A Common Market in the Northeast
Seven states join forces to address teacher shortages
Teachers who are licensed in one of seven Northeastern states may soon be able to teach for up to two years in any of the other states.
The education commissioners of Connecticut, Maine, Massachusetts, New Hampshire, New York, Rhode Island, and Vermont are expected in December to approve the creation of a regional credential that would make such a system possible.
What the commissioners are trying to create is a "Northeast Common Market" for educators. They believe that such a market would help to alleviate teacher shortages in some areas by creating a larger educator pool for each state to draw from. It would also increase employment opportunities for graduates of state-approved education programs in the region.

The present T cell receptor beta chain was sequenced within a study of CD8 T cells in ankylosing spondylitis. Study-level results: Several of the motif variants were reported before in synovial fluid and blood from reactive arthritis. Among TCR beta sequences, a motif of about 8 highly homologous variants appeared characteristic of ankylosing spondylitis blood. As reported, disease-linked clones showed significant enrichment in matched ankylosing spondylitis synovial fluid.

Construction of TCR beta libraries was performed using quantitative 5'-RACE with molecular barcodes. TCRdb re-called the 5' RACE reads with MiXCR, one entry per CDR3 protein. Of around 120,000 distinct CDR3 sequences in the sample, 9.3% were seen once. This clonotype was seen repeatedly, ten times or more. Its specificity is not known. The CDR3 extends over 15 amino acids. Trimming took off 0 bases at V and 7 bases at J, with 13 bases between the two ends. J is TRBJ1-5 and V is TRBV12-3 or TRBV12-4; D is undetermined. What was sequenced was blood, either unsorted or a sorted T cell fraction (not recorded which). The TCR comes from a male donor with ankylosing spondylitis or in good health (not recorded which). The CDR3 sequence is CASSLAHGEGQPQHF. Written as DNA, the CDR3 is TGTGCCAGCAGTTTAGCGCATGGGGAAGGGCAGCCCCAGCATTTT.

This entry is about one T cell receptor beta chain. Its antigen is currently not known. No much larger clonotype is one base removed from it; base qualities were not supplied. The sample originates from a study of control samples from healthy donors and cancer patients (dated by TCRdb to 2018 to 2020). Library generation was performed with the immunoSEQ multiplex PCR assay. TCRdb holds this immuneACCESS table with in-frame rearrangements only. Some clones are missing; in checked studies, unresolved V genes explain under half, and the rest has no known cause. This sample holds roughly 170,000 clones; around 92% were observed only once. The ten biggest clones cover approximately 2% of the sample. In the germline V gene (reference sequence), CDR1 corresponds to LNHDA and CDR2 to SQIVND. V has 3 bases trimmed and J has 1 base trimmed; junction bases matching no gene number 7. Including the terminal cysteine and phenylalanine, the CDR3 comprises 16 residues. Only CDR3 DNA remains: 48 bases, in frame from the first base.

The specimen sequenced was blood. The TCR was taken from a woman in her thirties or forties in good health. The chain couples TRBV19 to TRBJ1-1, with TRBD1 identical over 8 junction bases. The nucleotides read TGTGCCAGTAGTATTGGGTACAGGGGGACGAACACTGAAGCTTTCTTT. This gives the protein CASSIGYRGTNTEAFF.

For example, if a mathematics teacher licensed in Massachusetts could not find a teaching position there, the teacher could move to New York and teach under the Northeast Regional Credential for two years. During that period, the teacher would have time to become licensed in New York. The credential is designed to give beginning teachers greater mobility, but it also would be available to experienced teachers and administrators.
Vol. 01, Issue 01, Page 27